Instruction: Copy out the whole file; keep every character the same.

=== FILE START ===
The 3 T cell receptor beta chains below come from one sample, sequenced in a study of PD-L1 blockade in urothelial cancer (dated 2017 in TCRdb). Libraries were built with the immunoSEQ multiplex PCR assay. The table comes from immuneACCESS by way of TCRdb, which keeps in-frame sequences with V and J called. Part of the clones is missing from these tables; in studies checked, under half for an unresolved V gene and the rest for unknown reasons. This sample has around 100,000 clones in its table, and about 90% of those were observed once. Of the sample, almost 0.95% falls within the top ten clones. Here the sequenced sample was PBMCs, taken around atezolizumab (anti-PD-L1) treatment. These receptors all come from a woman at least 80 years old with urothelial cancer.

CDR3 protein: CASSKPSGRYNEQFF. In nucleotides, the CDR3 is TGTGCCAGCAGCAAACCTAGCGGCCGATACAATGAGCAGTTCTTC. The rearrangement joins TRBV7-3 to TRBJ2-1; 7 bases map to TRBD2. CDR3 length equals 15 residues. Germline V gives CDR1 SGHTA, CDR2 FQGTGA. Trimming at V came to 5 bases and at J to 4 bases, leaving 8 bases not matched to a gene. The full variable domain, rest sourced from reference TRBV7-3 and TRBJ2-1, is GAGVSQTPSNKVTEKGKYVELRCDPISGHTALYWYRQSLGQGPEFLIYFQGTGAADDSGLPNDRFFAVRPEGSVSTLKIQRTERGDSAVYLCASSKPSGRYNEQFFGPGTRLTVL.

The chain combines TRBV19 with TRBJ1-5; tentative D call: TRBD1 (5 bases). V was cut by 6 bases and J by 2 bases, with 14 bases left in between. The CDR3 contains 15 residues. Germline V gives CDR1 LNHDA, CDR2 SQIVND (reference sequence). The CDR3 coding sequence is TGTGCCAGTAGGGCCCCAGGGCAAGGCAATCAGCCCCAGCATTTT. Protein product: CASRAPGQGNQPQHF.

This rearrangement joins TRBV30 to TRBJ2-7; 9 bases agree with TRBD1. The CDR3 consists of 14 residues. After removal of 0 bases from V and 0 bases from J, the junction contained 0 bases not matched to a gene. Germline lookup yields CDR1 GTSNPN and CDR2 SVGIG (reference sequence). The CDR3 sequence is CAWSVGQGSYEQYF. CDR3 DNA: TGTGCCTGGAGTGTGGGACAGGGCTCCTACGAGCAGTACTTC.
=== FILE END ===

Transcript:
The 3 T cell receptor beta chains below come from one sample, sequenced in a study of PD-L1 blockade in urothelial cancer (dated 2017 in TCRdb). Libraries were built with the immunoSEQ multiplex PCR assay. The table comes from immuneACCESS by way of TCRdb, which keeps in-frame sequences with V and J called. Part of the clones is missing from these tables; in studies checked, under half for an unresolved V gene and the rest for unknown reasons. This sample has around 100,000 clones in its table, and about 90% of those were observed once. Of the sample, almost 0.95% falls within the top ten clones. Here the sequenced sample was PBMCs, taken around atezolizumab (anti-PD-L1) treatment. These receptors all come from a woman at least 80 years old with urothelial cancer.

CDR3 protein: CASSKPSGRYNEQFF. In nucleotides, the CDR3 is TGTGCCAGCAGCAAACCTAGCGGCCGATACAATGAGCAGTTCTTC. The rearrangement joins TRBV7-3 to TRBJ2-1; 7 bases map to TRBD2. CDR3 length equals 15 residues. Germline V gives CDR1 SGHTA, CDR2 FQGTGA. Trimming at V came to 5 bases and at J to 4 bases, leaving 8 bases not matched to a gene. The full variable domain, rest sourced from reference TRBV7-3 and TRBJ2-1, is GAGVSQTPSNKVTEKGKYVELRCDPISGHTALYWYRQSLGQGPEFLIYFQGTGAADDSGLPNDRFFAVRPEGSVSTLKIQRTERGDSAVYLCASSKPSGRYNEQFFGPGTRLTVL.

The chain combines TRBV19 with TRBJ1-5; tentative D call: TRBD1 (5 bases). V was cut by 6 bases and J by 2 bases, with 14 bases left in between. The CDR3 contains 15 residues. Germline V gives CDR1 LNHDA, CDR2 SQIVND (reference sequence). The CDR3 coding sequence is TGTGCCAGTAGGGCCCCAGGGCAAGGCAATCAGCCCCAGCATTTT. Protein product: CASRAPGQGNQPQHF.

This rearrangement joins TRBV30 to TRBJ2-7; 9 bases agree with TRBD1. The CDR3 consists of 14 residues. After removal of 0 bases from V and 0 bases from J, the junction contained 0 bases not matched to a gene. Germline lookup yields CDR1 GTSNPN and CDR2 SVGIG (reference sequence). The CDR3 sequence is CAWSVGQGSYEQYF. CDR3 DNA: TGTGCCTGGAGTGTGGGACAGGGCTCCTACGAGCAGTACTTC.